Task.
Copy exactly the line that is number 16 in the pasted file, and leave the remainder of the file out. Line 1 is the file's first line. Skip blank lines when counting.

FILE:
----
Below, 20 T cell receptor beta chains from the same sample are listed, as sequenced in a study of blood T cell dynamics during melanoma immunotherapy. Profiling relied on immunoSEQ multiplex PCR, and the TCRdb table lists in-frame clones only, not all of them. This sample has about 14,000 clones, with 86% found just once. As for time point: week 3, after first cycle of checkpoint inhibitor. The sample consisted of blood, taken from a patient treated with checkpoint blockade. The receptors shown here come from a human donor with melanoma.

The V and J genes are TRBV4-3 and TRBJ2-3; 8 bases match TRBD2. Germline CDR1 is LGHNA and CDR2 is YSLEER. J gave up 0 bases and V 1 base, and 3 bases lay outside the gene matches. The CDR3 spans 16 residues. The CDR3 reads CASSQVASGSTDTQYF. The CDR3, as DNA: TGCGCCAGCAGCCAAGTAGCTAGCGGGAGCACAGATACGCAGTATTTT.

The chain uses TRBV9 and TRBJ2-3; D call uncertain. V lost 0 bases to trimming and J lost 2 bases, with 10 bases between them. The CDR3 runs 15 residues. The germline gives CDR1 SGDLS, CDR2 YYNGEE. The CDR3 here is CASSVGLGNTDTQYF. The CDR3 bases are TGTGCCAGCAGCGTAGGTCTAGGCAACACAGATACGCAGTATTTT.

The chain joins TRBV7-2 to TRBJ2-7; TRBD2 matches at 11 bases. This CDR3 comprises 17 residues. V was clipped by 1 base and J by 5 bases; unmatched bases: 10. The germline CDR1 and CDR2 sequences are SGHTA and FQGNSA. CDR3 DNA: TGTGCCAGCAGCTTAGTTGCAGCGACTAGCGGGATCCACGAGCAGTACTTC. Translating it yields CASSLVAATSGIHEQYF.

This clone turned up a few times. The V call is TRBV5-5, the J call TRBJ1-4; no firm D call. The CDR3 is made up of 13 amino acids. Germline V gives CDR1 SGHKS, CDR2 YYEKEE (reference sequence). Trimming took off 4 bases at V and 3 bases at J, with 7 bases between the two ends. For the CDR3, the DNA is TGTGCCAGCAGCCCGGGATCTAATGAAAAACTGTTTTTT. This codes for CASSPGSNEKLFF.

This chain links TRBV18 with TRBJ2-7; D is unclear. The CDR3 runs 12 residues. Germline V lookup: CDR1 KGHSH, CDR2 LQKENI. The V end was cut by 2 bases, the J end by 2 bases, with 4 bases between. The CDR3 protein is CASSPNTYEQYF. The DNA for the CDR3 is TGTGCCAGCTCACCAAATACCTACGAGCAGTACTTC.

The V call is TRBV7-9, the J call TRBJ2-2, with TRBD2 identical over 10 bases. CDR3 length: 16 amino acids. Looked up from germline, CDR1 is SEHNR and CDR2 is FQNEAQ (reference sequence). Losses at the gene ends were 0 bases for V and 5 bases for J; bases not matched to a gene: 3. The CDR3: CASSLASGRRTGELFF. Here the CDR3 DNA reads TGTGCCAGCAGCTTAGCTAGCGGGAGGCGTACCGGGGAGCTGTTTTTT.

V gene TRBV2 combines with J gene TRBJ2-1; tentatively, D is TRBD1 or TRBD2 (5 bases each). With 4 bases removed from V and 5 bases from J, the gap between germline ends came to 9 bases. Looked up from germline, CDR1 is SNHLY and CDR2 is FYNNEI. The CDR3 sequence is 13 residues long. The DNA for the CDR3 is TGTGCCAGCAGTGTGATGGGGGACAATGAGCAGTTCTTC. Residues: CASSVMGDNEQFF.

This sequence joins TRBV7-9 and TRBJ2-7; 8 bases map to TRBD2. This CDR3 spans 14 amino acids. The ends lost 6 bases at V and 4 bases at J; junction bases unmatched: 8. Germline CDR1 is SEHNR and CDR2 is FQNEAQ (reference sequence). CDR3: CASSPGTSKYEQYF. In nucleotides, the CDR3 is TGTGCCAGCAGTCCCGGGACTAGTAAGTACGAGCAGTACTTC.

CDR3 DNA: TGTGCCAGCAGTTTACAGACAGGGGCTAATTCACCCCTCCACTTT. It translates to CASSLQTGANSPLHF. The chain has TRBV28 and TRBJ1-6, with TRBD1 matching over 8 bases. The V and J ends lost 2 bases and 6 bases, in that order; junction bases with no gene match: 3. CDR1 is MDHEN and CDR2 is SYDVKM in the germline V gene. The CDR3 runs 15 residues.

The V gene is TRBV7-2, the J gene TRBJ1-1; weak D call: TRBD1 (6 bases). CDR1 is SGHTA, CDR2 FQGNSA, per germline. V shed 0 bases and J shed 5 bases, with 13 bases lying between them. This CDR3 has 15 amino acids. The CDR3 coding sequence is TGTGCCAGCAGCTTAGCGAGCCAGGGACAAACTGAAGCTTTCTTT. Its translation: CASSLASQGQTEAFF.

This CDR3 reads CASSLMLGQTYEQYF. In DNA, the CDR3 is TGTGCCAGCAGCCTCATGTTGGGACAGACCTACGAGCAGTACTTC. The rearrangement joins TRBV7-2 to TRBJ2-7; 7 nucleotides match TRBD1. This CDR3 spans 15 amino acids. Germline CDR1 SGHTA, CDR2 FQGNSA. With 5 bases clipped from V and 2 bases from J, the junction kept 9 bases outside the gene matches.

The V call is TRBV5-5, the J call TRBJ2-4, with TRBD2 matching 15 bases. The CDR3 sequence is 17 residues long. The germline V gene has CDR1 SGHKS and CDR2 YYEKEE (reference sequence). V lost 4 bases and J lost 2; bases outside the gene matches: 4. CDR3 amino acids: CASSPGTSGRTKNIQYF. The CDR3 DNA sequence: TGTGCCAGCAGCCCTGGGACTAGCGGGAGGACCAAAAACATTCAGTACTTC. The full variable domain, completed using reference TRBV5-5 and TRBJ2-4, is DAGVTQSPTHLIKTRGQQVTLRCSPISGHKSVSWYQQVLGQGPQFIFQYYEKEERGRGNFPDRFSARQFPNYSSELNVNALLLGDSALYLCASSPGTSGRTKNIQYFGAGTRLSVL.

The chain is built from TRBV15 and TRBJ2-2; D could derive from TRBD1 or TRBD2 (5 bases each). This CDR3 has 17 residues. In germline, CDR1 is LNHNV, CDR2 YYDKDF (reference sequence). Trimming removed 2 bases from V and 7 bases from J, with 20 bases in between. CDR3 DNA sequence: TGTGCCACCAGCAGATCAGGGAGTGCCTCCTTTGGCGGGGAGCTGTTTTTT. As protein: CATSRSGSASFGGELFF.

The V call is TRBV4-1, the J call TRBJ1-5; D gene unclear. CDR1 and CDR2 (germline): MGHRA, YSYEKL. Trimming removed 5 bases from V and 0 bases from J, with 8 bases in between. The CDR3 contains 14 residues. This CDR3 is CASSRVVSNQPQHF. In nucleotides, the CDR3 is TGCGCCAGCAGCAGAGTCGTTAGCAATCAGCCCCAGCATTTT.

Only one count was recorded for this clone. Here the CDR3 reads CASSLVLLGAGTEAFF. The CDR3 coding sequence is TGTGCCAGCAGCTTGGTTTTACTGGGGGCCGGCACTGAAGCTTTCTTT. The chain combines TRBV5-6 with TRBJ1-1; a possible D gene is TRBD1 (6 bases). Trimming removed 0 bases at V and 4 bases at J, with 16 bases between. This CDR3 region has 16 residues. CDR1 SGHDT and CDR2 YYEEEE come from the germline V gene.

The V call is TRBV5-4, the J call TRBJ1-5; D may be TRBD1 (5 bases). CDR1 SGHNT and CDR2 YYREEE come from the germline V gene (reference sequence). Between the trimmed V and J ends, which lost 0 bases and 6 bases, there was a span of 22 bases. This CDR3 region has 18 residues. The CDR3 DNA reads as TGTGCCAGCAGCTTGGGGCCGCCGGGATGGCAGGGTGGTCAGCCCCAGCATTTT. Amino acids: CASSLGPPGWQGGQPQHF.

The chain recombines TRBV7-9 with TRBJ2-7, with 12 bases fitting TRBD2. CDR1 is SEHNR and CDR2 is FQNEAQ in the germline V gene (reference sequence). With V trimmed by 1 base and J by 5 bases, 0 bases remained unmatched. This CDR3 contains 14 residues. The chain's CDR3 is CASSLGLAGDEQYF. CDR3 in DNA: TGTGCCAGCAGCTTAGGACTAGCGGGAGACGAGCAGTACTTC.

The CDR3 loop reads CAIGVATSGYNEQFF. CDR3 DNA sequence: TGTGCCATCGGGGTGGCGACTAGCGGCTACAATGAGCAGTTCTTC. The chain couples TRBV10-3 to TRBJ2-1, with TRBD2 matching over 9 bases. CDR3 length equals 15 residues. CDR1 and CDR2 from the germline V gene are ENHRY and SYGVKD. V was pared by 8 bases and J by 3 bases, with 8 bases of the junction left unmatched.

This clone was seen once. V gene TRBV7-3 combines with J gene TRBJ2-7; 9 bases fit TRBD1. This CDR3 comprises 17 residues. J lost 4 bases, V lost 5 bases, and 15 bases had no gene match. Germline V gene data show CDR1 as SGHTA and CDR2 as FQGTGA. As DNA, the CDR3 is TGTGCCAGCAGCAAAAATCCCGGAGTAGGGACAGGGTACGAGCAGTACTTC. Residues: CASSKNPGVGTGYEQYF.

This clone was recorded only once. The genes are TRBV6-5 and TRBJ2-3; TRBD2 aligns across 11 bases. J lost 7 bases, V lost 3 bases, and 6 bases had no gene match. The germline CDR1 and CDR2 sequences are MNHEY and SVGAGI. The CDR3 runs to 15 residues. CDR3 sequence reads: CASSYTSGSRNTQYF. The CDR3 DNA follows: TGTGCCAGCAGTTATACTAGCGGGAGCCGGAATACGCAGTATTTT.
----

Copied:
Only one count was recorded for this clone. Here the CDR3 reads CASSLVLLGAGTEAFF. The CDR3 coding sequence is TGTGCCAGCAGCTTGGTTTTACTGGGGGCCGGCACTGAAGCTTTCTTT. The chain combines TRBV5-6 with TRBJ1-1; a possible D gene is TRBD1 (6 bases). Trimming removed 0 bases at V and 4 bases at J, with 16 bases between. This CDR3 region has 16 residues. CDR1 SGHDT and CDR2 YYEEEE come from the germline V gene.